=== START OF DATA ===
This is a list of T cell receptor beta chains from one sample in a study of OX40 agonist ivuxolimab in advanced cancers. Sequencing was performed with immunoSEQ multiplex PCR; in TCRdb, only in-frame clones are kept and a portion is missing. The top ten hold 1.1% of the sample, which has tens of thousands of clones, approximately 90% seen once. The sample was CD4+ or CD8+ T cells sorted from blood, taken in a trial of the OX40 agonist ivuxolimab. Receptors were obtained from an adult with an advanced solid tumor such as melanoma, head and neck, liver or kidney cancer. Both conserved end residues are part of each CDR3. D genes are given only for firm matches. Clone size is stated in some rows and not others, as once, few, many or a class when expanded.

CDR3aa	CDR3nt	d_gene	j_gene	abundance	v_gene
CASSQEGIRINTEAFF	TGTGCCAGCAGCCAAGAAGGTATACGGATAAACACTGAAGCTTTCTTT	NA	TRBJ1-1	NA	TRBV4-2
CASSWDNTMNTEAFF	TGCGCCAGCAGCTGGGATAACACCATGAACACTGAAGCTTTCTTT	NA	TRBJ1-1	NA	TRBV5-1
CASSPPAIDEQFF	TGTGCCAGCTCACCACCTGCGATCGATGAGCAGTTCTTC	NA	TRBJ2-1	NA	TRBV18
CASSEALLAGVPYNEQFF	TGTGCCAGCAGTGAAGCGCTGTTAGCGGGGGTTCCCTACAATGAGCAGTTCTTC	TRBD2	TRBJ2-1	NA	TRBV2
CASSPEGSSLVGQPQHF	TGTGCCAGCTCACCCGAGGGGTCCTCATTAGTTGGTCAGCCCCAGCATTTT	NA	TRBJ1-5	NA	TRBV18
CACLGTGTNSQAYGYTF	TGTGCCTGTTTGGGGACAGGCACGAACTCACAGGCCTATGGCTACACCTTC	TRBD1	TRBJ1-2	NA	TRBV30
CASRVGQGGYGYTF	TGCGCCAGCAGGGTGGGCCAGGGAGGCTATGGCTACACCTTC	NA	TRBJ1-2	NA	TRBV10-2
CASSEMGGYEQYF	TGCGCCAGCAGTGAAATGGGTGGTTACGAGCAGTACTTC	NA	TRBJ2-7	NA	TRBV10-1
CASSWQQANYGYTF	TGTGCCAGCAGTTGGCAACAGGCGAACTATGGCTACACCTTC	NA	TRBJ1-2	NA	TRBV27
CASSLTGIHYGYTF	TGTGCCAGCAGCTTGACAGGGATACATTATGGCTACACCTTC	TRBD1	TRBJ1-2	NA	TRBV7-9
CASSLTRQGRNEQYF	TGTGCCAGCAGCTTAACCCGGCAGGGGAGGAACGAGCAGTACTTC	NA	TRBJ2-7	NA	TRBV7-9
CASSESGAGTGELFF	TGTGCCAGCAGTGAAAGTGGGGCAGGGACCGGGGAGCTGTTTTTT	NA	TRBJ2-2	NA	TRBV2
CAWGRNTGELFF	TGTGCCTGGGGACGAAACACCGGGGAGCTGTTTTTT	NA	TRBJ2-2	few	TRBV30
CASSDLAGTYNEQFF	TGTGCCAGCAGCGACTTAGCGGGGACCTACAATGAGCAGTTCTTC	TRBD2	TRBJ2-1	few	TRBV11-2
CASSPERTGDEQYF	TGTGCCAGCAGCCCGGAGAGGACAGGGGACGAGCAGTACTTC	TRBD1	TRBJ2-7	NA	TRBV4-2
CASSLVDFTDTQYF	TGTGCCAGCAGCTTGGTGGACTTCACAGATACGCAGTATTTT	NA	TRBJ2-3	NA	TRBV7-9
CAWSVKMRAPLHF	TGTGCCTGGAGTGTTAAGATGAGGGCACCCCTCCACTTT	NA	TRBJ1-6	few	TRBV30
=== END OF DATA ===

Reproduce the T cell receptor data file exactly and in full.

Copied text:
This is a list of T cell receptor beta chains from one sample in a study of OX40 agonist ivuxolimab in advanced cancers. Sequencing was performed with immunoSEQ multiplex PCR; in TCRdb, only in-frame clones are kept and a portion is missing. The top ten hold 1.1% of the sample, which has tens of thousands of clones, approximately 90% seen once. The sample was CD4+ or CD8+ T cells sorted from blood, taken in a trial of the OX40 agonist ivuxolimab. Receptors were obtained from an adult with an advanced solid tumor such as melanoma, head and neck, liver or kidney cancer. Both conserved end residues are part of each CDR3. D genes are given only for firm matches. Clone size is stated in some rows and not others, as once, few, many or a class when expanded.

CDR3aa	CDR3nt	d_gene	j_gene	abundance	v_gene
CASSQEGIRINTEAFF	TGTGCCAGCAGCCAAGAAGGTATACGGATAAACACTGAAGCTTTCTTT	NA	TRBJ1-1	NA	TRBV4-2
CASSWDNTMNTEAFF	TGCGCCAGCAGCTGGGATAACACCATGAACACTGAAGCTTTCTTT	NA	TRBJ1-1	NA	TRBV5-1
CASSPPAIDEQFF	TGTGCCAGCTCACCACCTGCGATCGATGAGCAGTTCTTC	NA	TRBJ2-1	NA	TRBV18
CASSEALLAGVPYNEQFF	TGTGCCAGCAGTGAAGCGCTGTTAGCGGGGGTTCCCTACAATGAGCAGTTCTTC	TRBD2	TRBJ2-1	NA	TRBV2
CASSPEGSSLVGQPQHF	TGTGCCAGCTCACCCGAGGGGTCCTCATTAGTTGGTCAGCCCCAGCATTTT	NA	TRBJ1-5	NA	TRBV18
CACLGTGTNSQAYGYTF	TGTGCCTGTTTGGGGACAGGCACGAACTCACAGGCCTATGGCTACACCTTC	TRBD1	TRBJ1-2	NA	TRBV30
CASRVGQGGYGYTF	TGCGCCAGCAGGGTGGGCCAGGGAGGCTATGGCTACACCTTC	NA	TRBJ1-2	NA	TRBV10-2
CASSEMGGYEQYF	TGCGCCAGCAGTGAAATGGGTGGTTACGAGCAGTACTTC	NA	TRBJ2-7	NA	TRBV10-1
CASSWQQANYGYTF	TGTGCCAGCAGTTGGCAACAGGCGAACTATGGCTACACCTTC	NA	TRBJ1-2	NA	TRBV27
CASSLTGIHYGYTF	TGTGCCAGCAGCTTGACAGGGATACATTATGGCTACACCTTC	TRBD1	TRBJ1-2	NA	TRBV7-9
CASSLTRQGRNEQYF	TGTGCCAGCAGCTTAACCCGGCAGGGGAGGAACGAGCAGTACTTC	NA	TRBJ2-7	NA	TRBV7-9
CASSESGAGTGELFF	TGTGCCAGCAGTGAAAGTGGGGCAGGGACCGGGGAGCTGTTTTTT	NA	TRBJ2-2	NA	TRBV2
CAWGRNTGELFF	TGTGCCTGGGGACGAAACACCGGGGAGCTGTTTTTT	NA	TRBJ2-2	few	TRBV30
CASSDLAGTYNEQFF	TGTGCCAGCAGCGACTTAGCGGGGACCTACAATGAGCAGTTCTTC	TRBD2	TRBJ2-1	few	TRBV11-2
CASSPERTGDEQYF	TGTGCCAGCAGCCCGGAGAGGACAGGGGACGAGCAGTACTTC	TRBD1	TRBJ2-7	NA	TRBV4-2
CASSLVDFTDTQYF	TGTGCCAGCAGCTTGGTGGACTTCACAGATACGCAGTATTTT	NA	TRBJ2-3	NA	TRBV7-9
CAWSVKMRAPLHF	TGTGCCTGGAGTGTTAAGATGAGGGCACCCCTCCACTTT	NA	TRBJ1-6	few	TRBV30